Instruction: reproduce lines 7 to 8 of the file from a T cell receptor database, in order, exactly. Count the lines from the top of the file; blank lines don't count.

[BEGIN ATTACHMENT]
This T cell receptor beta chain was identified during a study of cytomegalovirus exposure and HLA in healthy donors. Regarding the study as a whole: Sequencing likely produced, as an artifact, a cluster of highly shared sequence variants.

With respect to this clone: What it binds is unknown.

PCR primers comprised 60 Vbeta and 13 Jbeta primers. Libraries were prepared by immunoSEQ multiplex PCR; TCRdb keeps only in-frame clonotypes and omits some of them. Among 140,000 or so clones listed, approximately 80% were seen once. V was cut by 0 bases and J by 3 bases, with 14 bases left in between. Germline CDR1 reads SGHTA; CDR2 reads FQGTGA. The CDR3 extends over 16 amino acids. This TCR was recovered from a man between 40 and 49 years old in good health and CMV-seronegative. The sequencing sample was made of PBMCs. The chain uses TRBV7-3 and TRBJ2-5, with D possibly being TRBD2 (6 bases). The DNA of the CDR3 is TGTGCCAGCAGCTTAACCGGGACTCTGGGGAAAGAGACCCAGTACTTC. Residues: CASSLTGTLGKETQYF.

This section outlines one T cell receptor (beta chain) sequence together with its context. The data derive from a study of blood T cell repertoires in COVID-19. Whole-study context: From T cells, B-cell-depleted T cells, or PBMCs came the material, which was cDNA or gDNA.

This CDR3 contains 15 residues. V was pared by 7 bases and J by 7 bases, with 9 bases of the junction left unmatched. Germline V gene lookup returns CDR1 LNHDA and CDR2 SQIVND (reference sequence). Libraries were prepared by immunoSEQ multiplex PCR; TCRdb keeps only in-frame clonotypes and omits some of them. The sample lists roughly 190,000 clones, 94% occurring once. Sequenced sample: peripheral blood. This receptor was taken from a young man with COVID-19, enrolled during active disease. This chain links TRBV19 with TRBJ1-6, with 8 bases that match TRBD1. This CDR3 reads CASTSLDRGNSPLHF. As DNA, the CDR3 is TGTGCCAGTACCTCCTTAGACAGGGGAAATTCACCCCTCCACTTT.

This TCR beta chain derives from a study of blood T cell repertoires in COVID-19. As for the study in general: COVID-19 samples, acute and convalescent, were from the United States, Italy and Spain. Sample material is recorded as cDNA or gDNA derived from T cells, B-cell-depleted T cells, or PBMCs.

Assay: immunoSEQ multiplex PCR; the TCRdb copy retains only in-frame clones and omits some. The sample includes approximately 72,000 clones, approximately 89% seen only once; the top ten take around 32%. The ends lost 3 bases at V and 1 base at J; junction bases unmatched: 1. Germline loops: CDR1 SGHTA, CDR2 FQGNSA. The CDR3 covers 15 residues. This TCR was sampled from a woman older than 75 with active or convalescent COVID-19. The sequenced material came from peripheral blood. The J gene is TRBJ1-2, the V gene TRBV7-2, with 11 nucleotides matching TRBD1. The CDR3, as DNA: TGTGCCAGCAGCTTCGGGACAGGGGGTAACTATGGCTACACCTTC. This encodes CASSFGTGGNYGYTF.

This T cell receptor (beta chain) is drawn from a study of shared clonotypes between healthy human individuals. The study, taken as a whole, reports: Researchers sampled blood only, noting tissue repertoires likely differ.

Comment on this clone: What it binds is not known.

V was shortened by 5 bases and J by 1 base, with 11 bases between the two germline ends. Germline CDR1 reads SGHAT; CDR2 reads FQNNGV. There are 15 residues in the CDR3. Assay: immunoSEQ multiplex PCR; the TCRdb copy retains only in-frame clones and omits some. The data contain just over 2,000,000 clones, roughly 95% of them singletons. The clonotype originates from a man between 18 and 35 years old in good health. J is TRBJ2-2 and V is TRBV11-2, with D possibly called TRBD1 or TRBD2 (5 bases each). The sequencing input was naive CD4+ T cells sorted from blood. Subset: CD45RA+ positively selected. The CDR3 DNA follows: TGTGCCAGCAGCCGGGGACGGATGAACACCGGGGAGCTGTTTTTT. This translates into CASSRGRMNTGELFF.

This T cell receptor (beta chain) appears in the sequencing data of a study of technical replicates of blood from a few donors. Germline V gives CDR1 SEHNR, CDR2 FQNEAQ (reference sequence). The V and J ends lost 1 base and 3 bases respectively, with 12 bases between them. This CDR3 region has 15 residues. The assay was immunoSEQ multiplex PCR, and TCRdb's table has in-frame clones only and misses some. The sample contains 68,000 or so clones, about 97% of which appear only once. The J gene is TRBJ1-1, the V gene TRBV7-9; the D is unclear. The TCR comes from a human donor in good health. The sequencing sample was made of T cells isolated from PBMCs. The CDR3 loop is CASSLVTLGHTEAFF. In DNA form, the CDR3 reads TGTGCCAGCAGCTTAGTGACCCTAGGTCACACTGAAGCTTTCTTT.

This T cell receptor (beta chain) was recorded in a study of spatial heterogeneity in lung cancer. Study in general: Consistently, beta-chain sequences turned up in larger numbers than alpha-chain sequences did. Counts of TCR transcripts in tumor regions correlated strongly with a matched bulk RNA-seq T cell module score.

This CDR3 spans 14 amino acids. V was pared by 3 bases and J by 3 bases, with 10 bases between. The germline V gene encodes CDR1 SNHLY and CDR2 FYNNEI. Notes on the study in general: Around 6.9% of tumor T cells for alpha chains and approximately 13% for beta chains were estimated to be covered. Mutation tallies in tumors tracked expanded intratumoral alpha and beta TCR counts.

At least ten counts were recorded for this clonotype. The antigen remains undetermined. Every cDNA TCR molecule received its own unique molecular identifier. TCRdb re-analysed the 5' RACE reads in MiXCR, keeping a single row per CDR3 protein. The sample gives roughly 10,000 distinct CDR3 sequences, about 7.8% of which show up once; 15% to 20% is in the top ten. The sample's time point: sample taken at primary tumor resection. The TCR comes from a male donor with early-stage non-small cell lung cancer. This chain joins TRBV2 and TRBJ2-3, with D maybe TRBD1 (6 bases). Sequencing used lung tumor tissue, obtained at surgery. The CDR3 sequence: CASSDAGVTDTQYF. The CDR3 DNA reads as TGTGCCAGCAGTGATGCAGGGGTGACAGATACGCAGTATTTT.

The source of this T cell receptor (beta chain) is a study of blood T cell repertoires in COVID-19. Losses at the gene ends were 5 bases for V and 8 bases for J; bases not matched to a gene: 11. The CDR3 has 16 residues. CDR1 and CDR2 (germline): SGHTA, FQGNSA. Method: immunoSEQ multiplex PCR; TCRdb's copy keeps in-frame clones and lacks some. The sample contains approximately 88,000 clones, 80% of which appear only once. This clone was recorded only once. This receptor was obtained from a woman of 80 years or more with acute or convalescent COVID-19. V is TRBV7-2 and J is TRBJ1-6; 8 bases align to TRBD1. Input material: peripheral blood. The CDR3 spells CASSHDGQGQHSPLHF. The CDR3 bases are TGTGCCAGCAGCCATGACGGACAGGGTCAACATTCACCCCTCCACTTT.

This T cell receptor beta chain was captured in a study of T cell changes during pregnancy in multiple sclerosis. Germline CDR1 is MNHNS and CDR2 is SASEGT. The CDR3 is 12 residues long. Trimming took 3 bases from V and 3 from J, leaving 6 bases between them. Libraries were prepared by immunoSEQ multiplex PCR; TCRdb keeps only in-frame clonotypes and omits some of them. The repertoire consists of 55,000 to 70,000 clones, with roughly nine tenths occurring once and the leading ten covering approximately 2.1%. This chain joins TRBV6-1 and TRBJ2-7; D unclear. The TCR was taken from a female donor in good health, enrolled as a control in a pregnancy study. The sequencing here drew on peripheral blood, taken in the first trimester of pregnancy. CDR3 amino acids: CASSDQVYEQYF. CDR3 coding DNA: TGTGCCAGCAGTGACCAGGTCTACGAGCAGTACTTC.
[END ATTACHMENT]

Assay: immunoSEQ multiplex PCR; the TCRdb copy retains only in-frame clones and omits some. The sample includes approximately 72,000 clones, approximately 89% seen only once; the top ten take around 32%. The ends lost 3 bases at V and 1 base at J; junction bases unmatched: 1. Germline loops: CDR1 SGHTA, CDR2 FQGNSA. The CDR3 covers 15 residues. This TCR was sampled from a woman older than 75 with active or convalescent COVID-19. The sequenced material came from peripheral blood. The J gene is TRBJ1-2, the V gene TRBV7-2, with 11 nucleotides matching TRBD1. The CDR3, as DNA: TGTGCCAGCAGCTTCGGGACAGGGGGTAACTATGGCTACACCTTC. This encodes CASSFGTGGNYGYTF.

This T cell receptor (beta chain) is drawn from a study of shared clonotypes between healthy human individuals. The study, taken as a whole, reports: Researchers sampled blood only, noting tissue repertoires likely differ.